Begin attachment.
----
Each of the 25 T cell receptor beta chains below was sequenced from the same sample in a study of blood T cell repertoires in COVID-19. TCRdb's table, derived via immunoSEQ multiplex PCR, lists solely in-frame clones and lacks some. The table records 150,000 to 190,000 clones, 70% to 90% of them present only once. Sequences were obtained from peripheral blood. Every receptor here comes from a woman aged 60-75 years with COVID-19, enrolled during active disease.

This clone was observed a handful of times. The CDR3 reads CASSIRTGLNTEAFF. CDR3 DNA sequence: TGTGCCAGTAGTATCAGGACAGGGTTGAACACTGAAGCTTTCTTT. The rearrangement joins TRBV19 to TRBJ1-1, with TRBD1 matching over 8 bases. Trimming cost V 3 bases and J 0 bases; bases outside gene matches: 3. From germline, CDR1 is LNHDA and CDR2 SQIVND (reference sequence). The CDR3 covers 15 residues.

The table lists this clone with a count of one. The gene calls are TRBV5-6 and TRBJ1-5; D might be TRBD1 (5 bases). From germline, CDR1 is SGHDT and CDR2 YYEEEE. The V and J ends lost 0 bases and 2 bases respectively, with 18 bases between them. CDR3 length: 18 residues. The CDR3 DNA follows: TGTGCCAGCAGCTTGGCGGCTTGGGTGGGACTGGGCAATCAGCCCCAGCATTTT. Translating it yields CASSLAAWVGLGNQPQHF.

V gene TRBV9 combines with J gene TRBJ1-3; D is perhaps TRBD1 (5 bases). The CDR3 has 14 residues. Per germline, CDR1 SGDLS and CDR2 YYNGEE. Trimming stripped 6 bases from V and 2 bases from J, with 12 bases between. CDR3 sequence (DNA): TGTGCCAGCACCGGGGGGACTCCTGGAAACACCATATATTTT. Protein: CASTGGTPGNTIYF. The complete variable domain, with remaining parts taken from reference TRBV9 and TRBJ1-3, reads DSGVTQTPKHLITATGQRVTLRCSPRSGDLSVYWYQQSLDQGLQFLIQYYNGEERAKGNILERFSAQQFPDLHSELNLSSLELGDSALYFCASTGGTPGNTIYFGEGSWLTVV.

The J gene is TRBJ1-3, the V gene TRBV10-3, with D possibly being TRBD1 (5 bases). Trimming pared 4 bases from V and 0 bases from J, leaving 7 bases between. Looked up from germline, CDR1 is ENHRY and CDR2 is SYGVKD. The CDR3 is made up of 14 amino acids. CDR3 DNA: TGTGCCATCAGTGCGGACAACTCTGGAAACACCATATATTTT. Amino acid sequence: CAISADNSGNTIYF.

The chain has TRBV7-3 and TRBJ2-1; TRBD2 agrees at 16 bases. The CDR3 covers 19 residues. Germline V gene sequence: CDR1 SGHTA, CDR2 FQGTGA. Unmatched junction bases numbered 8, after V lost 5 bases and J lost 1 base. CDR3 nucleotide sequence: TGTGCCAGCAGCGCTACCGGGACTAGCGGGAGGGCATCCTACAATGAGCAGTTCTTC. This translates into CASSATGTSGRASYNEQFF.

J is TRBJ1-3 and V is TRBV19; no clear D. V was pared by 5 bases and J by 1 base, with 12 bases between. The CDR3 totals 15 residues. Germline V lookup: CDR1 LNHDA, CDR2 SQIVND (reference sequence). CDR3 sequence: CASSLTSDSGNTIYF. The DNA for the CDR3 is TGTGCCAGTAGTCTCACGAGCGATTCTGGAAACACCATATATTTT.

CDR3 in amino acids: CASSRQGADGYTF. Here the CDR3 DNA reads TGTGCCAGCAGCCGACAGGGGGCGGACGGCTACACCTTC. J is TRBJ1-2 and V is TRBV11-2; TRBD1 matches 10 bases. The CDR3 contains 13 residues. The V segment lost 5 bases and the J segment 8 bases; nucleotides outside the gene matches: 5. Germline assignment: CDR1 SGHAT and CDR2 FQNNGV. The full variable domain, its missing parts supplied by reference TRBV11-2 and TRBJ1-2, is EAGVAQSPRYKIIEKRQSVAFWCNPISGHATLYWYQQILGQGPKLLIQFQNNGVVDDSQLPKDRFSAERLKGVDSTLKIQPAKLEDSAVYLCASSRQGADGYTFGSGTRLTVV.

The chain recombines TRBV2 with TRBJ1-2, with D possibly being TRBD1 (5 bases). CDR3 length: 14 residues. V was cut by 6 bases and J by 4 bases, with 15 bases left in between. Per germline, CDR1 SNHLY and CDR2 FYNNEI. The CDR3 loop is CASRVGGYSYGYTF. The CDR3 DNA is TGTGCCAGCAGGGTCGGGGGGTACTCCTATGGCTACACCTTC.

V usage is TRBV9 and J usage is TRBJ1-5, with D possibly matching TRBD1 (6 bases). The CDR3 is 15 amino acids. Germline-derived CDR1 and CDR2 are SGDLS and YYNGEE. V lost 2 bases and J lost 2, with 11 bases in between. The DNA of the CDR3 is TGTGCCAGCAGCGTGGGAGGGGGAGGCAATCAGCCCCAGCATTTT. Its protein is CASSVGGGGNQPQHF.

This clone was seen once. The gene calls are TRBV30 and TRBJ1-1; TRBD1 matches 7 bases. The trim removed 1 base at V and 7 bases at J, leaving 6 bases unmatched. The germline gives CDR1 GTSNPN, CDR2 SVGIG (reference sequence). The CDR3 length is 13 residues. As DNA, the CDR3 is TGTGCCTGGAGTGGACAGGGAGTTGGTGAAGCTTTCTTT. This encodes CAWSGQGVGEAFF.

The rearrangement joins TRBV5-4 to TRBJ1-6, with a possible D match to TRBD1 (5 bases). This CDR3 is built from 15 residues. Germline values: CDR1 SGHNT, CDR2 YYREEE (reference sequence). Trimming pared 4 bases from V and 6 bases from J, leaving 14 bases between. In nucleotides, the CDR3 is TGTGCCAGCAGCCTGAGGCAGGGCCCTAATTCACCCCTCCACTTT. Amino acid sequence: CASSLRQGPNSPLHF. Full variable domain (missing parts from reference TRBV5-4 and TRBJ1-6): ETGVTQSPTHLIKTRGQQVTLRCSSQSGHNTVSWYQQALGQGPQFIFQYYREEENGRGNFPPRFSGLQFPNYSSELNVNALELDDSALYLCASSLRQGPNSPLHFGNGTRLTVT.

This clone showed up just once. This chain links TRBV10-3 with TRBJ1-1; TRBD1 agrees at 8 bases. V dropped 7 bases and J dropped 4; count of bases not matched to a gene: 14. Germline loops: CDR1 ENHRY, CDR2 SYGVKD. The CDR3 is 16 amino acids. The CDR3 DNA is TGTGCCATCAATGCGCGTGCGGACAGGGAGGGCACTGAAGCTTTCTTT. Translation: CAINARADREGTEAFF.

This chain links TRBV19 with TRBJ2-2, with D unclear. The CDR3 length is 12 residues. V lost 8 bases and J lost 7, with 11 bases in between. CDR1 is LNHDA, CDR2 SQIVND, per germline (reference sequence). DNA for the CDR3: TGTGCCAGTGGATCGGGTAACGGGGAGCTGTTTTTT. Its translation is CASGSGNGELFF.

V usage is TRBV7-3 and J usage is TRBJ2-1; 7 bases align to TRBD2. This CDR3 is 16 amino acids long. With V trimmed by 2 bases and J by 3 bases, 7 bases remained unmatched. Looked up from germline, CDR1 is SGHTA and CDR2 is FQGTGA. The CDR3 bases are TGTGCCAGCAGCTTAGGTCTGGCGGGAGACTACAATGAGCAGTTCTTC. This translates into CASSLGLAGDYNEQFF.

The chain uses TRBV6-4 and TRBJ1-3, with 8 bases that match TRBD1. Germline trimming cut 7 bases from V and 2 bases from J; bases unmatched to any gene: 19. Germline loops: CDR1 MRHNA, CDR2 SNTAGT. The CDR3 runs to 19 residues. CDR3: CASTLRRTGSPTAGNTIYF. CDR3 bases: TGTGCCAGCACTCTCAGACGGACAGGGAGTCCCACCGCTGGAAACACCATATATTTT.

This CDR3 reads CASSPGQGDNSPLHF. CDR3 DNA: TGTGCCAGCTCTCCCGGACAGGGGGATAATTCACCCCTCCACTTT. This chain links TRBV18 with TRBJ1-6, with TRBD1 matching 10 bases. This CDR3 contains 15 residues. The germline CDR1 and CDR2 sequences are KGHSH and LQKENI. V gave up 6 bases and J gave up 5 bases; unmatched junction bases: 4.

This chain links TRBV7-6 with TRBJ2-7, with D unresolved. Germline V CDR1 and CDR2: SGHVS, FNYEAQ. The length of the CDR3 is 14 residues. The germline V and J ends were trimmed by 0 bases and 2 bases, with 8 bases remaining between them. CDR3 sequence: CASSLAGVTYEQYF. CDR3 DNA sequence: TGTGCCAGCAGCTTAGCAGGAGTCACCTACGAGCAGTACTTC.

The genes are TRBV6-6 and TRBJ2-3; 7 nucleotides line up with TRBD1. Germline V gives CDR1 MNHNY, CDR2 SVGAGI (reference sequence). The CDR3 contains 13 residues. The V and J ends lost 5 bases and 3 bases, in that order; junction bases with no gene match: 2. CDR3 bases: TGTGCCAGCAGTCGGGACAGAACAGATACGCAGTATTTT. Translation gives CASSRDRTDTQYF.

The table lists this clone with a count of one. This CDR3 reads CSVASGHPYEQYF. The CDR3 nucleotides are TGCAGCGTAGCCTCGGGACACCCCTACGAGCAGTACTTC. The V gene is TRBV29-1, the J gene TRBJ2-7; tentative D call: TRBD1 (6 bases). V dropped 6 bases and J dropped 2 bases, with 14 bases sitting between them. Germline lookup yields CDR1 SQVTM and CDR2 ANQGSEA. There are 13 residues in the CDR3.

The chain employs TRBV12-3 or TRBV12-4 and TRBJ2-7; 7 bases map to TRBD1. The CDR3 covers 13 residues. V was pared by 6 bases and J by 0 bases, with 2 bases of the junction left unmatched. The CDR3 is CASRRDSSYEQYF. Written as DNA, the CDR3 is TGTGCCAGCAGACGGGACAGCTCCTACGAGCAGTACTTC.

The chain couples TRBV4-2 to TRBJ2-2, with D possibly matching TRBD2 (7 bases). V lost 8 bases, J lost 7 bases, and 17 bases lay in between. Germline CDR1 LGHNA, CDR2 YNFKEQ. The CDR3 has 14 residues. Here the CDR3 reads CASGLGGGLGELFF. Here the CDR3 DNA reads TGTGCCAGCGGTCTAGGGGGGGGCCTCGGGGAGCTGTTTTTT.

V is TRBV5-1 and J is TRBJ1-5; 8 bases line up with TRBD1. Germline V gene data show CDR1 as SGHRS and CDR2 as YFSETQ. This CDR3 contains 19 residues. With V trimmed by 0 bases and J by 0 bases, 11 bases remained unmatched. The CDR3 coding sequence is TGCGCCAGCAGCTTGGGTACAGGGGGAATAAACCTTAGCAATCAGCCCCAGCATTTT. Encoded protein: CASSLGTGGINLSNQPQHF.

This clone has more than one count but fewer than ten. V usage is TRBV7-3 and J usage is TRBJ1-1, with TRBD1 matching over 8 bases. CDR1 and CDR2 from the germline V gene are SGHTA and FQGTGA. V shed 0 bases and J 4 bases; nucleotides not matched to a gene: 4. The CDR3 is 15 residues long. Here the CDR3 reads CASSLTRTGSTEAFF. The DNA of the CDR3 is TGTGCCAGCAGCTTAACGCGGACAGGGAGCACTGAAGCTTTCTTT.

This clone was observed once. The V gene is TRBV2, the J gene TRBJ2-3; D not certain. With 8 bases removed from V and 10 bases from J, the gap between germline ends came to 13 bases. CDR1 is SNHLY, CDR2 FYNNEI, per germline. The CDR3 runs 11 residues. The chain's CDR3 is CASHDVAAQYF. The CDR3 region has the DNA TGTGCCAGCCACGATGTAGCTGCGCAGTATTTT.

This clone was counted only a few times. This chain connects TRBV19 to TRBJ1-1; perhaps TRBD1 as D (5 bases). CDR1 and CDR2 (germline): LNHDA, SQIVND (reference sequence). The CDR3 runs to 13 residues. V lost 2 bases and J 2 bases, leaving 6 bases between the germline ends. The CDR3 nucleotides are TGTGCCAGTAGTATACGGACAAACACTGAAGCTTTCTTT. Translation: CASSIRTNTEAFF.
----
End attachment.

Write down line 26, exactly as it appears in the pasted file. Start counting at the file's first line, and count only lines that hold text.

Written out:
This clone was counted only a few times. This chain connects TRBV19 to TRBJ1-1; perhaps TRBD1 as D (5 bases). CDR1 and CDR2 (germline): LNHDA, SQIVND (reference sequence). The CDR3 runs to 13 residues. V lost 2 bases and J 2 bases, leaving 6 bases between the germline ends. The CDR3 nucleotides are TGTGCCAGTAGTATACGGACAAACACTGAAGCTTTCTTT. Translation: CASSIRTNTEAFF.